A package registry for programming tutorials.
tut is a package registry for discovering and publishing programming tutorials.
tut is similar to a package registry, such as npm or rubygems, with a key difference
Here's the steps involved in creating your first tutorial:
sudo npm install tut -gtut -c the_tut_package_registry -g my-github-username
tut will create a new github repo that contains two files:
Once you've created your awesome tutorial, create a github repo with the same name for hosting ist
Add this github repo as a remote to your local tutorial:
git add remote origin git://path-to-tutorial-on-github
git push origin master
To publish an update to your tutorial, simply:
increment the version # in tut.json.
push your updated changes to github:
git commit -a -m "publishing new version of tutorial."git push origin master
There are two types of user who might use Tut: learners and teachers. These categories are not mutually exclusive - for instance, if you're taking this tutorial, it's so you can be a teacher yourself. However, since you are taking a tutorial, right now you are a learner!
There are two main forms of tutorial content: study materials, and test materials. Study materials are things like text or linked video that explain the concept you're trying to convey (you are reading the study materials of this tutorial right now). Test materials are quiz questions that can be in any of the following formats: multiple choice, true or false, or short answer.
Learners will navigate your tutorials as follows. First, they will read the study materials. Research suggests that an optimal way to study is to absorb content in three intense 10-15 minute study sessions, with a 10 minute break for rest in between. So, one of the critical features of a good tutorial is that it takes about 10-15 to read through (or watch, it it's a linked video). If your tutorial is much longer or much shorter than this, you may not receive a very high rating from the Tut community. Once the user feels they've read over the material enough (hopefully following our guidelines of 3 study sessions, with a 10-minute break in between), they'll click a button on the tutorial screen to indicate that they're reading for the test period to begin.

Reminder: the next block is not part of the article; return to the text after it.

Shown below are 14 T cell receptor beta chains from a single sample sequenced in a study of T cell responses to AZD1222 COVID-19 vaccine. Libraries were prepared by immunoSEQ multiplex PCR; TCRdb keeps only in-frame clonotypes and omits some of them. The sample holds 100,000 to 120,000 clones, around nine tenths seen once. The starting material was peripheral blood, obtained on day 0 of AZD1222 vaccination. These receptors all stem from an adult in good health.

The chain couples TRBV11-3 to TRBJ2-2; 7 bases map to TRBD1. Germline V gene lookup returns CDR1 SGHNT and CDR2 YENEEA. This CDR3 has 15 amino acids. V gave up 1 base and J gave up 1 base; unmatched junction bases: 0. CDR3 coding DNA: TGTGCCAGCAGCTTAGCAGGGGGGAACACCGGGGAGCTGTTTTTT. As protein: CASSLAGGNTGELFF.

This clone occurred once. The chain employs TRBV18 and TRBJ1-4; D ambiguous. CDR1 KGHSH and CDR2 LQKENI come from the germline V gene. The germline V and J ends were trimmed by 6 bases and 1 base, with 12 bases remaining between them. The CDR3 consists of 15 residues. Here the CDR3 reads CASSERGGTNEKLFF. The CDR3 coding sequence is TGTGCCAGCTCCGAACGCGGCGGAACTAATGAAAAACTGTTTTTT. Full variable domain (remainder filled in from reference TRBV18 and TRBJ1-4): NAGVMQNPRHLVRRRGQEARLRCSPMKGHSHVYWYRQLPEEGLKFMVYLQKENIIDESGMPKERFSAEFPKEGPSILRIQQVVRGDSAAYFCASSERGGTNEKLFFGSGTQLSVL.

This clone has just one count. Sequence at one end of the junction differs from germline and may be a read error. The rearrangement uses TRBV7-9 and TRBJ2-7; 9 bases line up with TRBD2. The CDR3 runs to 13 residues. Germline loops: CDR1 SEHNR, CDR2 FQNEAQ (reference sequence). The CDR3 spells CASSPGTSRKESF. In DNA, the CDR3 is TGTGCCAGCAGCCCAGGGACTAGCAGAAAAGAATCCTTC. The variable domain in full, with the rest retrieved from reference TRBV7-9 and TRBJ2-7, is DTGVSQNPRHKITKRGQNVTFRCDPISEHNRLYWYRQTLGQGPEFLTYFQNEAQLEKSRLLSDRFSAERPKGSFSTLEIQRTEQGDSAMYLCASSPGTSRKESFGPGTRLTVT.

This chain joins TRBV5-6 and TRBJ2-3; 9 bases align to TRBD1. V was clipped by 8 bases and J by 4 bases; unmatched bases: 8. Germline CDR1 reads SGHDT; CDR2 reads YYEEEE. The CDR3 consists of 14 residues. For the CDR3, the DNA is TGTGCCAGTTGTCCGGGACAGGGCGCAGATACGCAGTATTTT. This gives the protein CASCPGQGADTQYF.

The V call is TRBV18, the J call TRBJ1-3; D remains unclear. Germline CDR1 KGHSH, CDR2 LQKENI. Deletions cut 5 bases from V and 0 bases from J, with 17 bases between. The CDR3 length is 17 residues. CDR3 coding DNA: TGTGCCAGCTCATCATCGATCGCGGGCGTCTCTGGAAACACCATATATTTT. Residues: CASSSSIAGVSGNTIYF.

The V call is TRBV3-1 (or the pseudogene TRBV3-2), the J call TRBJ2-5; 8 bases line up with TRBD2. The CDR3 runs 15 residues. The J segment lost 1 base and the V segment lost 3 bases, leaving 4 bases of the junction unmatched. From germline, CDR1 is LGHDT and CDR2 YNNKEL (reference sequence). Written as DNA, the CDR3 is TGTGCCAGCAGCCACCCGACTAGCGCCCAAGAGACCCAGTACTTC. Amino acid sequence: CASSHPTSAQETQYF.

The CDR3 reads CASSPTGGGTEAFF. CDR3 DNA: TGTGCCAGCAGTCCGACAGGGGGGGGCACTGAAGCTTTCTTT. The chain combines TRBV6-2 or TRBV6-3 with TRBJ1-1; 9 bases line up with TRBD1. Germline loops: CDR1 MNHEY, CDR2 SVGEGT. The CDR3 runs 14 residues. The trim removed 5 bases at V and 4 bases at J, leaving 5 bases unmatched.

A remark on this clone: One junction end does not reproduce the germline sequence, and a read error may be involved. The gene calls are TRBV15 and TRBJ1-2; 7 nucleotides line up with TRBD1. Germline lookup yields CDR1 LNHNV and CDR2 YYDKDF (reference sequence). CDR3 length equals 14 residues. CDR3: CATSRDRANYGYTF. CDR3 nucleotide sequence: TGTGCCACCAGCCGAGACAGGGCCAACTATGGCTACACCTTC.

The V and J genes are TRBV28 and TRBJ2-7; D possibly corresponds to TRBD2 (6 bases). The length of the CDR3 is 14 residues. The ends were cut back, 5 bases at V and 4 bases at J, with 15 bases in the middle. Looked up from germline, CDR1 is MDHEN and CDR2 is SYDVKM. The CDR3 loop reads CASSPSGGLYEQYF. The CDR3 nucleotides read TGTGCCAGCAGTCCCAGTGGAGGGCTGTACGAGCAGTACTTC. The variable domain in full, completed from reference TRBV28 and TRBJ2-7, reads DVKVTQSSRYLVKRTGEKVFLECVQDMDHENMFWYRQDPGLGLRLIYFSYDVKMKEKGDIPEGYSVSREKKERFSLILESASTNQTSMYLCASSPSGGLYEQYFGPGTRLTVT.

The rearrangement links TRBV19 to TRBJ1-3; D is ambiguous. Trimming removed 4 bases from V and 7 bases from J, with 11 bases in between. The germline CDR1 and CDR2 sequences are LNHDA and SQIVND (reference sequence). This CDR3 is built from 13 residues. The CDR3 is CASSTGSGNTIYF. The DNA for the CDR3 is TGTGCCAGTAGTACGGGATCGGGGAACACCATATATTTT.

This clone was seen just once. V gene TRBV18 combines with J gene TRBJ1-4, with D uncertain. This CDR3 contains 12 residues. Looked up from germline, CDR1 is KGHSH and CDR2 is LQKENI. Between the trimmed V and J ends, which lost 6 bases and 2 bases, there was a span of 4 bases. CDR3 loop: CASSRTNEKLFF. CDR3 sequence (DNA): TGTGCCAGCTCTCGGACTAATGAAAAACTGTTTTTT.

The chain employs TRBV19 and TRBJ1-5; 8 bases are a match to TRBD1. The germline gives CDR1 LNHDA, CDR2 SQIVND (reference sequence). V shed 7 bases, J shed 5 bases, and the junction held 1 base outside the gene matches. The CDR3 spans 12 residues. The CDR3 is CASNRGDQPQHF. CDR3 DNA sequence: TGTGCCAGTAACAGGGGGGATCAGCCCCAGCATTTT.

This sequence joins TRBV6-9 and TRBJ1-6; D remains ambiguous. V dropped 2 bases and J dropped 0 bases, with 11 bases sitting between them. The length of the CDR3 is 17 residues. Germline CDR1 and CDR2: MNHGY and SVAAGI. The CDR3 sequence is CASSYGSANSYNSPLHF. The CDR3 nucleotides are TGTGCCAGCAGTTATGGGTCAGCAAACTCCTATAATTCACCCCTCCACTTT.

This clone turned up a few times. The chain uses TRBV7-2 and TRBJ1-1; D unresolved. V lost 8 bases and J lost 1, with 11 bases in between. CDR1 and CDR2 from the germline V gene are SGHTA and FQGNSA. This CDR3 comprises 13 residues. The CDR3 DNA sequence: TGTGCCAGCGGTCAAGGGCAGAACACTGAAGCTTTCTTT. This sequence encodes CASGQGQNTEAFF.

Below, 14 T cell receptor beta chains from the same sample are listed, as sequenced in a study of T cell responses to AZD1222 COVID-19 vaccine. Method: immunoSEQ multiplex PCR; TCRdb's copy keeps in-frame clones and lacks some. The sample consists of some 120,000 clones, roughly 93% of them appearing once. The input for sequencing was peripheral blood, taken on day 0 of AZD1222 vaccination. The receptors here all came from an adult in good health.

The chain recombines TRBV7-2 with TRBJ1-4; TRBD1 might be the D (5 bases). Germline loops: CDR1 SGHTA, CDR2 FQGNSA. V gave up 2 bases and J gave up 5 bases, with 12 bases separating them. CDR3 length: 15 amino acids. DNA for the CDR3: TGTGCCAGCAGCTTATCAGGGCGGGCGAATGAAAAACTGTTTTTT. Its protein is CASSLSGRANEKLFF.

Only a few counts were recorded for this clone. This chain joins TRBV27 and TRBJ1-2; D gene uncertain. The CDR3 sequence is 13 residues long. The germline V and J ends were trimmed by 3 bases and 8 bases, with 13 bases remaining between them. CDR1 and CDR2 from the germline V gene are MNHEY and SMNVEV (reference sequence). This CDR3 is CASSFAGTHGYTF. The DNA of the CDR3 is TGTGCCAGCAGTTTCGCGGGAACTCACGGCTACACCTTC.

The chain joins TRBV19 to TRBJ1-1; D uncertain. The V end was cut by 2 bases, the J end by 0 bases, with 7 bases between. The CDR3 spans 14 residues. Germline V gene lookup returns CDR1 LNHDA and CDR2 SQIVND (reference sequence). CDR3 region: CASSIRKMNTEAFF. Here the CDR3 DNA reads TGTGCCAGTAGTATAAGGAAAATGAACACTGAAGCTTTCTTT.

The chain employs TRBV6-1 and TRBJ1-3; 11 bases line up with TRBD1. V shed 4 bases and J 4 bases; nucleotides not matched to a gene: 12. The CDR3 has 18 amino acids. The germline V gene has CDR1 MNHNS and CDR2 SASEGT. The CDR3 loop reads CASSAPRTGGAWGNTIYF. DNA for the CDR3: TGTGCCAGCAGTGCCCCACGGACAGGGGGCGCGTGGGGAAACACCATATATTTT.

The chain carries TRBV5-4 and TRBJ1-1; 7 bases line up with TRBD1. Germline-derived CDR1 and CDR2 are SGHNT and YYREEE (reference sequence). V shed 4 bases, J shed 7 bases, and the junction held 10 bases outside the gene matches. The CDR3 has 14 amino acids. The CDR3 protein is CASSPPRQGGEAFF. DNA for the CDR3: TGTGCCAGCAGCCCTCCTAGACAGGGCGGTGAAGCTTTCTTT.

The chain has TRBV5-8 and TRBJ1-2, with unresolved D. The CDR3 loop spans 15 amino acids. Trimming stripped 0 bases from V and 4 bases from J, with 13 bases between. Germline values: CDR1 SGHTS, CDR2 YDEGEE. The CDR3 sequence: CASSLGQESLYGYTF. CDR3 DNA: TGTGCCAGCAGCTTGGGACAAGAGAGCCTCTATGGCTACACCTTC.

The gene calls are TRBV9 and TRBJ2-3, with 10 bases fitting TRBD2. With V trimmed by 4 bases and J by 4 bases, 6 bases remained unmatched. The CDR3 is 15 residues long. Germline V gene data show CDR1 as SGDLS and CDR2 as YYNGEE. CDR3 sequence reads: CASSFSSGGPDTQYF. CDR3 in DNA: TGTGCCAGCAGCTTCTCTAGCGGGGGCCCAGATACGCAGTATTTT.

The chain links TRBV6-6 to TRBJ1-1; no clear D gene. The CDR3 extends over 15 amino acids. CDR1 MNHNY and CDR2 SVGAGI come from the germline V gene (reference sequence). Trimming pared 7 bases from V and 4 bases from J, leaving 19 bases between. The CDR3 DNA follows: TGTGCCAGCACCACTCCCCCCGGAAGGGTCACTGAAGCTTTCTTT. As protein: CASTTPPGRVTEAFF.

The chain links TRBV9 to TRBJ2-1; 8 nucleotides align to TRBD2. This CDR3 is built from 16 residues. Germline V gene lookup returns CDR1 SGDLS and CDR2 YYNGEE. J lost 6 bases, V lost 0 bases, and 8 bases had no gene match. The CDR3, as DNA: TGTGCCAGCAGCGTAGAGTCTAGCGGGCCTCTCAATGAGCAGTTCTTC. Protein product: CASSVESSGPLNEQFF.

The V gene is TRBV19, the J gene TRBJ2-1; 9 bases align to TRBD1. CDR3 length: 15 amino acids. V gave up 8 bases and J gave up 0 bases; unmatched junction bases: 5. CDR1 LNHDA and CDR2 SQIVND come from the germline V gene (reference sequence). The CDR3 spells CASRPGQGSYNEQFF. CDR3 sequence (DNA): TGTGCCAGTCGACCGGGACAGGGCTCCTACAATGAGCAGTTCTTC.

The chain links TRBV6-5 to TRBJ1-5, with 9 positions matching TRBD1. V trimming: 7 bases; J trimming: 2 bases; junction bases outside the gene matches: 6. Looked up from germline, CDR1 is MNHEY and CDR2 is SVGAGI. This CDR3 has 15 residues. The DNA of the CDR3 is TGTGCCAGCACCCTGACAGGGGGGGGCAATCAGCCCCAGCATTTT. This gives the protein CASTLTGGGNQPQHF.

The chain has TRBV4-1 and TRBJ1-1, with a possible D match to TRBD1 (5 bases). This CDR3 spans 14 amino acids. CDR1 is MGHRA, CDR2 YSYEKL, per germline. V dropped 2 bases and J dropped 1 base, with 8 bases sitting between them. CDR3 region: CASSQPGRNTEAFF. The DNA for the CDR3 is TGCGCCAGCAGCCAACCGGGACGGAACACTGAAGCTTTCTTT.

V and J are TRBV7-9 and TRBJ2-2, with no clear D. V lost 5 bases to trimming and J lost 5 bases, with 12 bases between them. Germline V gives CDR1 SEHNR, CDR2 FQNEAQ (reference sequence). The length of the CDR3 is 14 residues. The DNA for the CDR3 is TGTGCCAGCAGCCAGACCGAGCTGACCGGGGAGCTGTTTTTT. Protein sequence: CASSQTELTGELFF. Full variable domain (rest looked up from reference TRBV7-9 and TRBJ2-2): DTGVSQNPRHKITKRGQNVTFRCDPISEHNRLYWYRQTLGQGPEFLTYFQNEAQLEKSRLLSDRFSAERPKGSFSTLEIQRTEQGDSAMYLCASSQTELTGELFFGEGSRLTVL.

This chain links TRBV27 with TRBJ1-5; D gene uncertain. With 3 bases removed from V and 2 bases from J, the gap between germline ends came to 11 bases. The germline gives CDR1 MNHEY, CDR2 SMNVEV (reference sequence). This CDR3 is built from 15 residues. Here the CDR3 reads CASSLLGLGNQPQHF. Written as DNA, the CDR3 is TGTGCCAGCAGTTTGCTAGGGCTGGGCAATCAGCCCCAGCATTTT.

In your tutorial directory you'll see two files: README.md and tut.json. README.md is a git markdown file and is where you should place your study materials (you are reading the README.md file for this tutorial right now).
The second file, tut.json, contains meta-information about your tutorial as well the test materials for your tutorial. Let's take a look at the meta-information first.
"name": "how_to_make_a_tutorial","title": "How To Make A Tutorial","description": "In this tutorial we'll teach you how to create and publish tutorials using the tut system","version": "0.0.1","github_path": "cbattista/how_to_make_a_tutorial","difficulty": 1,"topics": ["tut"]
Name, title, and description should all be pretty self-explanatory. Make sure this information is accurate, otherwise learners will be confused and/or angry when your tutorial doesn't meet their expectations.
Two other important fields that provide information to the learners are difficulty and topics fields. Difficulty is rated on a scale of 1 to 10, with 1 being the easiest, and 10 being the hardest. Remember that we suggest that your study materials should take about 10-15 minutes to read or watch. If your tutorial requires a lot of background knowledge to be understood in 10-15 minutes time, then you should assign it a high difficulty rating to reflect this. The topics field is a list of topics included in your tutorial.
Pay close attention to the version field. This needs to be changed everytime you publish your tutorial. Tut will not allow you to publish a new version of your tutorial if you haven't updated this field.
Now let's look that the rest of the tut.json file. This is what contains the quiz questions used during the test period. The test period is a really cool features of Tut. It's been demonstrated that distributed testing, where people answer quiz questions over time is much better than massed testing, where people answer quiz questions all in the same test session. You may have noticed when you created your account that Tut asks you for your mobile number. This is so we can actually send our learners quiz questions at random times of the day via SMS. When a learner receives a text from Tut, they text the answer back, and immediately get feedback on whether their answer is right or wrong. They also receive points based on how quickly they can answer their quiz question. After the answer is received and feedback is given, another quiz question will be sent at another random time. If a user chooses to ignore a quiz question, they won't receive any more texts from Tut until it's been answered. We'll show you how to construct a quiz question in the next section.
In addition to the study materials, you also need testing materials. These are located in the file tut.json. As mentioned, testing materials come in the following formats: multiple choice, true or false, and short answer.
Here's an example of a multiple choice question, in JSON format:
Here's a true or false question:
Lastly, here's an example of a short answer question: